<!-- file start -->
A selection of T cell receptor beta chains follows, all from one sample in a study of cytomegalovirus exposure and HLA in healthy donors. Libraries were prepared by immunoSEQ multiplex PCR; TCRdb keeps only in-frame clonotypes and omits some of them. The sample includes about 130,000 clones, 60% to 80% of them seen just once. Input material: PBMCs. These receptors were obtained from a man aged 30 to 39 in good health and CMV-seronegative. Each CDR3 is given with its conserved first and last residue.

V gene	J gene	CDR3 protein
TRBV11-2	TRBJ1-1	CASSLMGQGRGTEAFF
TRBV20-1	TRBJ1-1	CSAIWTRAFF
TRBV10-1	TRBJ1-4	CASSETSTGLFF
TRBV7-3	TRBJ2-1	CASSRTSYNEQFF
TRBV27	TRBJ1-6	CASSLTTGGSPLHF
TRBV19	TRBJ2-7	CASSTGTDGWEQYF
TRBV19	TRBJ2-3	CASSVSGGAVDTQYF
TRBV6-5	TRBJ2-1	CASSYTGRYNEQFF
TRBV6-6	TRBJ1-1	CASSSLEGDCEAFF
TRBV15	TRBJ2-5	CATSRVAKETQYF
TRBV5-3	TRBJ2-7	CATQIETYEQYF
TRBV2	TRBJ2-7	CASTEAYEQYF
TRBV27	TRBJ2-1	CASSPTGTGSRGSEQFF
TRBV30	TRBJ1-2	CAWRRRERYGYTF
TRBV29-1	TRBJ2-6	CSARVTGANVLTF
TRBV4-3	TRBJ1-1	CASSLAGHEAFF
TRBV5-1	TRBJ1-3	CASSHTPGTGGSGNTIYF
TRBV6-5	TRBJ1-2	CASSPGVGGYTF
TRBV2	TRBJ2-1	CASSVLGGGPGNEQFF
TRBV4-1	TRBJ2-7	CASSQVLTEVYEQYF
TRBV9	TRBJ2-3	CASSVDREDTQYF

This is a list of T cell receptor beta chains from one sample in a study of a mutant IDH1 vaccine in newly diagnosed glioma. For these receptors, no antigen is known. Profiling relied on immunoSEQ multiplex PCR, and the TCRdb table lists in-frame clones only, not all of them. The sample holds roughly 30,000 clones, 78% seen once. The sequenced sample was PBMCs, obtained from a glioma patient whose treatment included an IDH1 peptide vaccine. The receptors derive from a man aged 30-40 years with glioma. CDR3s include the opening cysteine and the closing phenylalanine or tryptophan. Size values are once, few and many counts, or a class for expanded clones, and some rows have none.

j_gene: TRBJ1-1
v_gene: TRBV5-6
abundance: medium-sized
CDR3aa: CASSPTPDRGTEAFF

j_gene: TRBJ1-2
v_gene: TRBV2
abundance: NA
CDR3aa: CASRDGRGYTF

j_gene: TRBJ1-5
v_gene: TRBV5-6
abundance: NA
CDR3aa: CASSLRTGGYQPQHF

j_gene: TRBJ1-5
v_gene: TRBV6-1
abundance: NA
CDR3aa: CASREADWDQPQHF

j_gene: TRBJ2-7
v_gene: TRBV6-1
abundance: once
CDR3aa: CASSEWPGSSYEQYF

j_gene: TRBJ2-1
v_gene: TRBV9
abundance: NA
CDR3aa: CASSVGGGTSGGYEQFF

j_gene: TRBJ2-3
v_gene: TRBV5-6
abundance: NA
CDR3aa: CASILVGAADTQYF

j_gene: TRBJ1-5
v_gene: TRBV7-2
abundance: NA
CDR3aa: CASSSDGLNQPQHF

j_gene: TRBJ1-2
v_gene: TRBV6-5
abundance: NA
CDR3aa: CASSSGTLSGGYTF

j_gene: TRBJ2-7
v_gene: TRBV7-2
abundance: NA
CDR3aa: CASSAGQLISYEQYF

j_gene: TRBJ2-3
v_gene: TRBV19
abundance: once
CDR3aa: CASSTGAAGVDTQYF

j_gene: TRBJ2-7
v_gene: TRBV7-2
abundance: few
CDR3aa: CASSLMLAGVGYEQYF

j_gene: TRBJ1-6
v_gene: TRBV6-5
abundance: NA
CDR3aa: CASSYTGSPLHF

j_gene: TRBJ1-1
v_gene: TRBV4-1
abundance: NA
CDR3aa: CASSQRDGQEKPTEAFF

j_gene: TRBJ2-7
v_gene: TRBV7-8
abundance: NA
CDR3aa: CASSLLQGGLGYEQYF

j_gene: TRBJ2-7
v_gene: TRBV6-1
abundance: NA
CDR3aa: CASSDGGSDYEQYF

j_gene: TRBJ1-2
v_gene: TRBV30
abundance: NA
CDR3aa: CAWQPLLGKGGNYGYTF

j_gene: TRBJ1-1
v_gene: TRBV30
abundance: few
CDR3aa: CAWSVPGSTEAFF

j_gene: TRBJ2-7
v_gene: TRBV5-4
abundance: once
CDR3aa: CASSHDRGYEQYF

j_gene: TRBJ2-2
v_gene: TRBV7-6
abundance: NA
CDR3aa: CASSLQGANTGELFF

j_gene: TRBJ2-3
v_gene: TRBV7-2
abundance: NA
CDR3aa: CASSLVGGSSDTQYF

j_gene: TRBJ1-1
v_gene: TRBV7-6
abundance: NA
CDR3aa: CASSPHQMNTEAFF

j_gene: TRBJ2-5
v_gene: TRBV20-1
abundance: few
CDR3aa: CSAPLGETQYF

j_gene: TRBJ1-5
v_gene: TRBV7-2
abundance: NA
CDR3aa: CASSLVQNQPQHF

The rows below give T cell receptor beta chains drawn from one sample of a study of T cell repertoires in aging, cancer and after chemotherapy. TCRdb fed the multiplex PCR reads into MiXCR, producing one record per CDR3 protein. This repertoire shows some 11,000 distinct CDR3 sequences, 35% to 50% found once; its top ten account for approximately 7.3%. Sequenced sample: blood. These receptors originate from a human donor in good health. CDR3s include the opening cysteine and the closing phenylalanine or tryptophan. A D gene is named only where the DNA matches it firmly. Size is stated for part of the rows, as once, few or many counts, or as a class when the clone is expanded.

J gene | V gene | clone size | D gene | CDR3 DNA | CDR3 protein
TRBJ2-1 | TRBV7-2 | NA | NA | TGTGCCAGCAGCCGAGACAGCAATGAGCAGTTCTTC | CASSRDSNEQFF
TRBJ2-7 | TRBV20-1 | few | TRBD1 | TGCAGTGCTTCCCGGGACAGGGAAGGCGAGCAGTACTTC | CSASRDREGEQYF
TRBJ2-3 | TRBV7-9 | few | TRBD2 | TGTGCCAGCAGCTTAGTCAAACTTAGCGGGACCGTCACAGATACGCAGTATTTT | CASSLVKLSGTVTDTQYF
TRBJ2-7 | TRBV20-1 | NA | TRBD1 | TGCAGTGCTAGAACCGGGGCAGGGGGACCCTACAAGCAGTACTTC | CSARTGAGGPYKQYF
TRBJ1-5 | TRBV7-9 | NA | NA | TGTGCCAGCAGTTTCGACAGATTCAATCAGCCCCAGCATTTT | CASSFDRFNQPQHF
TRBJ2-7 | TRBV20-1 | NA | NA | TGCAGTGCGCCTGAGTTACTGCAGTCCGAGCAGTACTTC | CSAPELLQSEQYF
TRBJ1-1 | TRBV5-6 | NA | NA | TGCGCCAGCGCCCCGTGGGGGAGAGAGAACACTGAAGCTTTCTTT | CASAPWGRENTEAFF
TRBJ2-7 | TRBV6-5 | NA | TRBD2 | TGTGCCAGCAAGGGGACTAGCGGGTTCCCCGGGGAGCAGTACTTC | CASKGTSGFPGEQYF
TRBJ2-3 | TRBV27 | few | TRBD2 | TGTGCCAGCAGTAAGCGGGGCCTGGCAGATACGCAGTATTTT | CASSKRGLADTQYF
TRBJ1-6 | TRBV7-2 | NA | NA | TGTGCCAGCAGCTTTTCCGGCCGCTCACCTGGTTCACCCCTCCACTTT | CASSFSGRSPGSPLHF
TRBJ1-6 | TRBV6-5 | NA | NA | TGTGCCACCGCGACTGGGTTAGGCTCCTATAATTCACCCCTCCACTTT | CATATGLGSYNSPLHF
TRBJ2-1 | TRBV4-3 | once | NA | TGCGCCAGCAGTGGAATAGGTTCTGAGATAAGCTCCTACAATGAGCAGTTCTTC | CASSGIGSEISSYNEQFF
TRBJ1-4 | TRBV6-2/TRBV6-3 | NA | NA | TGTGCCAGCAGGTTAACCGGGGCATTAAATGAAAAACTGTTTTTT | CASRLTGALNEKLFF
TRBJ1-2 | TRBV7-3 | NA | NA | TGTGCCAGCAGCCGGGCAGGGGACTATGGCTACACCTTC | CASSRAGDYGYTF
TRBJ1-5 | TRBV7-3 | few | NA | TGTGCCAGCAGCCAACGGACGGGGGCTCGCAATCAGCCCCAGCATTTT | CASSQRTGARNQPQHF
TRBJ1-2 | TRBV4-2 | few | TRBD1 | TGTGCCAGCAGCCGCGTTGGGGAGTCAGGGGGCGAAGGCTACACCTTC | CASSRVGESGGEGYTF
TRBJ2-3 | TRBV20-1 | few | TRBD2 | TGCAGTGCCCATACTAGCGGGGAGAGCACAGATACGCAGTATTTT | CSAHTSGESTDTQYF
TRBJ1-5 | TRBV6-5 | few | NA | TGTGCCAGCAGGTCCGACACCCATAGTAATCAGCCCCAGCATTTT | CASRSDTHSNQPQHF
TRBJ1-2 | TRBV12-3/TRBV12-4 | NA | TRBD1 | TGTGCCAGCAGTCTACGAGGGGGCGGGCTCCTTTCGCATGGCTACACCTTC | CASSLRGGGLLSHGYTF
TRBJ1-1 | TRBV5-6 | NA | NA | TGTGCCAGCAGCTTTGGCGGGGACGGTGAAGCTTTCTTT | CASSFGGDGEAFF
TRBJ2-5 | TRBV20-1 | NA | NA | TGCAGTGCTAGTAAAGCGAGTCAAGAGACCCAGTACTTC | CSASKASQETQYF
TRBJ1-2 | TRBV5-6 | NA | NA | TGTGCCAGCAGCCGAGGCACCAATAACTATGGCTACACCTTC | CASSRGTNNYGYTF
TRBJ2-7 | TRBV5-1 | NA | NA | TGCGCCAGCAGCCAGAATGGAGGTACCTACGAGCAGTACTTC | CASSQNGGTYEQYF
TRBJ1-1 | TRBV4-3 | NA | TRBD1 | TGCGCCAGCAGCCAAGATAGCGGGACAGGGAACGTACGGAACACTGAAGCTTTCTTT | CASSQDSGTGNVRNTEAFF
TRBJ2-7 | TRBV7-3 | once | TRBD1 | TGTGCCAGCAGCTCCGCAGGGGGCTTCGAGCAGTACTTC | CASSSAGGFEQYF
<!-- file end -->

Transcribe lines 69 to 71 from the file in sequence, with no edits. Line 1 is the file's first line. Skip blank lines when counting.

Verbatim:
j_gene: TRBJ2-7
v_gene: TRBV7-2
abundance: few